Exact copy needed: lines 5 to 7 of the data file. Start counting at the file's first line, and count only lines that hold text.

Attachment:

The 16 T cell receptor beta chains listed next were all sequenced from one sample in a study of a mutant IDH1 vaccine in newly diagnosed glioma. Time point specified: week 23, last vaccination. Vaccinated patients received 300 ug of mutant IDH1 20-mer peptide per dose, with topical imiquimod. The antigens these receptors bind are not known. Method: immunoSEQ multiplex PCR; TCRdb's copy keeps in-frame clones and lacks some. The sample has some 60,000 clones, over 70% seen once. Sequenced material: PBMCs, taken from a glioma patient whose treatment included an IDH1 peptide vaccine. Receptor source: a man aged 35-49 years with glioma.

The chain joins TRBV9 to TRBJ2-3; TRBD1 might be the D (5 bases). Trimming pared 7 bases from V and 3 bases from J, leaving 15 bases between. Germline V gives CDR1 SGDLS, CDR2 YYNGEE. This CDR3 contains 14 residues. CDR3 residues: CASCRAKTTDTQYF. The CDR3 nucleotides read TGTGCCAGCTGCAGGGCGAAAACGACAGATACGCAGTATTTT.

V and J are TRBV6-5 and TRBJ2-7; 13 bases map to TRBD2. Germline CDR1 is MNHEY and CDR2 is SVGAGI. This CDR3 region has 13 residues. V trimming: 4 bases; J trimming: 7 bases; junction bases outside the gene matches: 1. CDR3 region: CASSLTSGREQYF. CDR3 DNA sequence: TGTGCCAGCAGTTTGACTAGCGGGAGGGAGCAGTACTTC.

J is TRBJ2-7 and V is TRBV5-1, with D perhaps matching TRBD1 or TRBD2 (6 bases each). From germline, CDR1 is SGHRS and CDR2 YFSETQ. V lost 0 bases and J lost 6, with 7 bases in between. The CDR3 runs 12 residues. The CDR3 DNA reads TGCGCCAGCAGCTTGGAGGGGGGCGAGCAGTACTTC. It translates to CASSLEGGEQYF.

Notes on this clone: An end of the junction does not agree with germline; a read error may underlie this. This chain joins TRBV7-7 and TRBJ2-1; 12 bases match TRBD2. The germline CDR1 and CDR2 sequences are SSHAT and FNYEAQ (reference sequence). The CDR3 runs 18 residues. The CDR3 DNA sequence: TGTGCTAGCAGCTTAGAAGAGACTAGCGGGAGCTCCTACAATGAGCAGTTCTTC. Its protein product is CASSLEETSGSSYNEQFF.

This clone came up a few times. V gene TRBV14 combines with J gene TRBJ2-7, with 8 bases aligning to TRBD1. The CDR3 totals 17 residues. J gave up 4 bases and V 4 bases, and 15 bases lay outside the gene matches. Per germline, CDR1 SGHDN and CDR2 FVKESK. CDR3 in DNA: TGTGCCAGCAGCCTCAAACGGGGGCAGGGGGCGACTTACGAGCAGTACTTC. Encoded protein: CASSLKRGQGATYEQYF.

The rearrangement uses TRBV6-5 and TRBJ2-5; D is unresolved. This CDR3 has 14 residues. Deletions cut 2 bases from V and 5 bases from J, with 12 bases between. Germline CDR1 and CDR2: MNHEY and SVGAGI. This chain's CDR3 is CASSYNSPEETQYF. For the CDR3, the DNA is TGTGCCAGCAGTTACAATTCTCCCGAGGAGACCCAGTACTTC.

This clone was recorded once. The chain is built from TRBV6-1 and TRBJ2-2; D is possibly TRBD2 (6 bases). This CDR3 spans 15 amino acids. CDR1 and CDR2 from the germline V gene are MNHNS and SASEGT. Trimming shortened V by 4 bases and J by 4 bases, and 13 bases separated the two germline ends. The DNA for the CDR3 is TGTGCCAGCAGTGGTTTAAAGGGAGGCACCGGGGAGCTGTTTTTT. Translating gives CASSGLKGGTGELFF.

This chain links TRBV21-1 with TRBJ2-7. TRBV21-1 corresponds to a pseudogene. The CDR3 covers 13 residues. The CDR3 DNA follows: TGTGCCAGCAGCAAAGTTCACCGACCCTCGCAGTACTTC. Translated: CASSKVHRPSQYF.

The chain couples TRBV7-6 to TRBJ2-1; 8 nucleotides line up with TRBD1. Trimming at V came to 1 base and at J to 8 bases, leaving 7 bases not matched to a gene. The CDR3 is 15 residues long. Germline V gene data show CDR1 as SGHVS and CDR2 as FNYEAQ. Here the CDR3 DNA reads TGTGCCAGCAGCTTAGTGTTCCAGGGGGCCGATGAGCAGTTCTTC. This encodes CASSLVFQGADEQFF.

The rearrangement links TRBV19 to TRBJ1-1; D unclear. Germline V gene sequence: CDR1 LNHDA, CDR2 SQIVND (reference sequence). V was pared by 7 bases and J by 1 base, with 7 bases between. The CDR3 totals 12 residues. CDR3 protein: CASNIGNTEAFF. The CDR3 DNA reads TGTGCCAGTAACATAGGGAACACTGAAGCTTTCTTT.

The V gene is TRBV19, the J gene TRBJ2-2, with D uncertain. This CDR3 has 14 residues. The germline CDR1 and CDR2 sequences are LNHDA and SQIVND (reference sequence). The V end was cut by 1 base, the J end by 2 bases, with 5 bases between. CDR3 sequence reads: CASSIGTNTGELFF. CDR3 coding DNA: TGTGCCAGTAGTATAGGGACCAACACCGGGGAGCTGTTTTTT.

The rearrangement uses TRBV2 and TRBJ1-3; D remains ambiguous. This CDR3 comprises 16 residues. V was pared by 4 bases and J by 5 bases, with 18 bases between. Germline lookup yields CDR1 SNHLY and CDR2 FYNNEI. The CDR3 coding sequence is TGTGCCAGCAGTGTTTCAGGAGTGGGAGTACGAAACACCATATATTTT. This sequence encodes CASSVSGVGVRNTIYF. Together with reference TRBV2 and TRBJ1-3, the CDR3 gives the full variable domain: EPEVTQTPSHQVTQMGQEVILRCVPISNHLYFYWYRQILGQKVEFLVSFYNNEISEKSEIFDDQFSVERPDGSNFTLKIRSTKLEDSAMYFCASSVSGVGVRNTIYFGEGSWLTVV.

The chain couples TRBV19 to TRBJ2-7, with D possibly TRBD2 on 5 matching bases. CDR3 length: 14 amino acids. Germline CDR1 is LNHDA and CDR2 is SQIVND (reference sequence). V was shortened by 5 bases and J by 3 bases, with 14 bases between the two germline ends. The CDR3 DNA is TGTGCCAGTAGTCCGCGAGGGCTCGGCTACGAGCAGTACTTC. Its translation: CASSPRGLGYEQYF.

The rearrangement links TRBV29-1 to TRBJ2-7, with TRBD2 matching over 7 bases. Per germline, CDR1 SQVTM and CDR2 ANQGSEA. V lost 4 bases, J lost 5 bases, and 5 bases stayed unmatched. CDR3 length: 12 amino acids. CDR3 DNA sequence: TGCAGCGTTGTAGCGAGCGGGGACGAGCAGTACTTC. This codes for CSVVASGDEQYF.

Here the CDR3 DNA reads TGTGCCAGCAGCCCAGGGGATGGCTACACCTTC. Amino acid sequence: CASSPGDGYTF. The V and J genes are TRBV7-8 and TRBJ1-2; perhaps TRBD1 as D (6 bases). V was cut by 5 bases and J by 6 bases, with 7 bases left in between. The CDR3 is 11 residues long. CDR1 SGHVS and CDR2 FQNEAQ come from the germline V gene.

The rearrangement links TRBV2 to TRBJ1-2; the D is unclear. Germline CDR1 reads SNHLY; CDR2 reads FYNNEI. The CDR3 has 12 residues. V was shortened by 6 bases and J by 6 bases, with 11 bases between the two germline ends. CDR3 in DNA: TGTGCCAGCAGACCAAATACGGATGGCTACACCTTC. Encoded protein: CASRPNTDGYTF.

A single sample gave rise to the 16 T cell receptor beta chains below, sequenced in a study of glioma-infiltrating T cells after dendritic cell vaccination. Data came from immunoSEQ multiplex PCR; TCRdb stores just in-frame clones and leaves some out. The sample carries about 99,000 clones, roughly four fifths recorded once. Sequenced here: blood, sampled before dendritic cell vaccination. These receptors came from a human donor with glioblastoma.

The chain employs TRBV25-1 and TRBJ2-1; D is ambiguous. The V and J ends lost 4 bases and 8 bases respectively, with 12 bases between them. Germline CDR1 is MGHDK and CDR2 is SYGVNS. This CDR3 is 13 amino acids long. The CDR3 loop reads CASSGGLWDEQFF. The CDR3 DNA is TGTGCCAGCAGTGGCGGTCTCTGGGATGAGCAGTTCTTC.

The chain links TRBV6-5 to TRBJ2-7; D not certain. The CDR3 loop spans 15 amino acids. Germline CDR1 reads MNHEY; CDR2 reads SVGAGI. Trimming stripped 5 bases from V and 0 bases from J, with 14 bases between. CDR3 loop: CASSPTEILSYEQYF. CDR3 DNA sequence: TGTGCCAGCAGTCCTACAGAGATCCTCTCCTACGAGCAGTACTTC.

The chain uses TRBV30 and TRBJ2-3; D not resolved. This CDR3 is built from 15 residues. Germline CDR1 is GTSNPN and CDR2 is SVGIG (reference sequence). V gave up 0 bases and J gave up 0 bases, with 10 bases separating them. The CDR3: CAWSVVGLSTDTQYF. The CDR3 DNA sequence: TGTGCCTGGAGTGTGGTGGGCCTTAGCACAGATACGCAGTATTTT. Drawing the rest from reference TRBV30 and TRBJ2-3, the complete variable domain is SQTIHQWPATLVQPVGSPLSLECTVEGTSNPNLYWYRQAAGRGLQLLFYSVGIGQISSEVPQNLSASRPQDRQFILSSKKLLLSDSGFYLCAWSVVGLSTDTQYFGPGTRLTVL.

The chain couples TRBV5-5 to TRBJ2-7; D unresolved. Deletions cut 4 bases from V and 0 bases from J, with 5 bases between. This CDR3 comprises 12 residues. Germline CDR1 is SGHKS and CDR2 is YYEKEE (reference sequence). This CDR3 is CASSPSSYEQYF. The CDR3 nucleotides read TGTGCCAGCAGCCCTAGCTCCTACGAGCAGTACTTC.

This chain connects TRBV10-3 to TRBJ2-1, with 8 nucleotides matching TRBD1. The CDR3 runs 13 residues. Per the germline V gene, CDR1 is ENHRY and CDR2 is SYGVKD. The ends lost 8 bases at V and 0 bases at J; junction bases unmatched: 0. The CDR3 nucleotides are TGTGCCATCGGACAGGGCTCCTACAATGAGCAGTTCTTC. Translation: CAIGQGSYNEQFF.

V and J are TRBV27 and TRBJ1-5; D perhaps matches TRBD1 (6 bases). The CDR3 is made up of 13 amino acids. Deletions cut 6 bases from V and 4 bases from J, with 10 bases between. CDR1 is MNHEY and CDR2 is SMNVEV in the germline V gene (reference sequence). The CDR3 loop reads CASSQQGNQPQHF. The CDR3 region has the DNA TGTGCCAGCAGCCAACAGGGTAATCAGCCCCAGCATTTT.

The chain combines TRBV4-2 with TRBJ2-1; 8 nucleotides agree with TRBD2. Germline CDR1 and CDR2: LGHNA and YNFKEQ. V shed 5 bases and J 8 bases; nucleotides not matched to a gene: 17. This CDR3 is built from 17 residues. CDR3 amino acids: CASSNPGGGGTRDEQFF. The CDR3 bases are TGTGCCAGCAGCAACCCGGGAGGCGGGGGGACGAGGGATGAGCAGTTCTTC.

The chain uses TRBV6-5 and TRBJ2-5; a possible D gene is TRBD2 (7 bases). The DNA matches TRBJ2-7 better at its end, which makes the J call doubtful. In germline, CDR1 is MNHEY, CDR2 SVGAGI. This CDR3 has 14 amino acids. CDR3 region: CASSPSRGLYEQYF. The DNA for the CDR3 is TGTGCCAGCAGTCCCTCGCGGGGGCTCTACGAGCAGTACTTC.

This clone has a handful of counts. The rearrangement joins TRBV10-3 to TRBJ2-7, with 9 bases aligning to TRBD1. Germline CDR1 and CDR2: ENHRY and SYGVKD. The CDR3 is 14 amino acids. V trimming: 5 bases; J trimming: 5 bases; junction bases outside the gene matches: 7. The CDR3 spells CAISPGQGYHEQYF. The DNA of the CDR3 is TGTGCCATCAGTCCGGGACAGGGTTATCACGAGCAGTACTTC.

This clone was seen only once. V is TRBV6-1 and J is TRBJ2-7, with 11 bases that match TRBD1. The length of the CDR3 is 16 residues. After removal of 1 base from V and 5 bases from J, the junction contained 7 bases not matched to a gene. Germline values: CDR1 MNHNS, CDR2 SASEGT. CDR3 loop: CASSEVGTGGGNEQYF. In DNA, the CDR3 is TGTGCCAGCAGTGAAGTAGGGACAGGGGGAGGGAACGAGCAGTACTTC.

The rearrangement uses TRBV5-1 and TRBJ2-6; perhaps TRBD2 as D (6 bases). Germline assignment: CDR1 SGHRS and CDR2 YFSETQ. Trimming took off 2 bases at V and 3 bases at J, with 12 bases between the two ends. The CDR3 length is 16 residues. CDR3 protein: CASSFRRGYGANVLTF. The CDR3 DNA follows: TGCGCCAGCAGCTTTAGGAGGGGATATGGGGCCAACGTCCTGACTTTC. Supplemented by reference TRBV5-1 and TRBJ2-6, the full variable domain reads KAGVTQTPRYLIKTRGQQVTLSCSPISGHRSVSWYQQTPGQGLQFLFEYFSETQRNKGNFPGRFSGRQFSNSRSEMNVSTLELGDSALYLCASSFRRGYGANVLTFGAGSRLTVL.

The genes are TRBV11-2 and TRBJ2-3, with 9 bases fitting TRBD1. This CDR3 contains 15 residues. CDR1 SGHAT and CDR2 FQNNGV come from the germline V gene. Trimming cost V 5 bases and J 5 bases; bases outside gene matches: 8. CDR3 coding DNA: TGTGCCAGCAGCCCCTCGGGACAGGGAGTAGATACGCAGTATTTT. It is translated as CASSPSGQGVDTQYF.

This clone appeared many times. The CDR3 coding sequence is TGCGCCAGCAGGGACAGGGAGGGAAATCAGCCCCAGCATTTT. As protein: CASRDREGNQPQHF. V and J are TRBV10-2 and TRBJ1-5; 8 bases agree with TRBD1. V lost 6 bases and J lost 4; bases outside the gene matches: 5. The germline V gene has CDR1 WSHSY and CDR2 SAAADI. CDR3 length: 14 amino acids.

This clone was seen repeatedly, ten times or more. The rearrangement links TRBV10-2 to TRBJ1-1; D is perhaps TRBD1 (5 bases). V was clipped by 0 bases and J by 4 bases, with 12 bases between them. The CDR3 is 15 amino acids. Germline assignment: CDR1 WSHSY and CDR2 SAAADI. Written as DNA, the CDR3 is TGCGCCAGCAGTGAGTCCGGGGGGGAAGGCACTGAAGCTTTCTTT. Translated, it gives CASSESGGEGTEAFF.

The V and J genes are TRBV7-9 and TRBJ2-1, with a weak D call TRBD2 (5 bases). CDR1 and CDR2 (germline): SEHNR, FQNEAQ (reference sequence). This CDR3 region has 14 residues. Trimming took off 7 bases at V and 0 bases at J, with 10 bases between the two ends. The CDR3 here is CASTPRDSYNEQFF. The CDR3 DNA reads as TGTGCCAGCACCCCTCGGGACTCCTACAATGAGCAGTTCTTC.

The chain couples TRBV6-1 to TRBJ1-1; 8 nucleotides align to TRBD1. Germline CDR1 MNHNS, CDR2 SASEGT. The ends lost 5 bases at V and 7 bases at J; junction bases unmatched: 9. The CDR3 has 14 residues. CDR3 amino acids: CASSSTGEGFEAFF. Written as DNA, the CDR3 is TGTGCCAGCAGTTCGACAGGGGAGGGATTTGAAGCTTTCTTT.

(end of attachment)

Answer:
Notes on this clone: An end of the junction does not agree with germline; a read error may underlie this. This chain joins TRBV7-7 and TRBJ2-1; 12 bases match TRBD2. The germline CDR1 and CDR2 sequences are SSHAT and FNYEAQ (reference sequence). The CDR3 runs 18 residues. The CDR3 DNA sequence: TGTGCTAGCAGCTTAGAAGAGACTAGCGGGAGCTCCTACAATGAGCAGTTCTTC. Its protein product is CASSLEETSGSSYNEQFF.

This clone came up a few times. V gene TRBV14 combines with J gene TRBJ2-7, with 8 bases aligning to TRBD1. The CDR3 totals 17 residues. J gave up 4 bases and V 4 bases, and 15 bases lay outside the gene matches. Per germline, CDR1 SGHDN and CDR2 FVKESK. CDR3 in DNA: TGTGCCAGCAGCCTCAAACGGGGGCAGGGGGCGACTTACGAGCAGTACTTC. Encoded protein: CASSLKRGQGATYEQYF.

The rearrangement uses TRBV6-5 and TRBJ2-5; D is unresolved. This CDR3 has 14 residues. Deletions cut 2 bases from V and 5 bases from J, with 12 bases between. Germline CDR1 and CDR2: MNHEY and SVGAGI. This chain's CDR3 is CASSYNSPEETQYF. For the CDR3, the DNA is TGTGCCAGCAGTTACAATTCTCCCGAGGAGACCCAGTACTTC.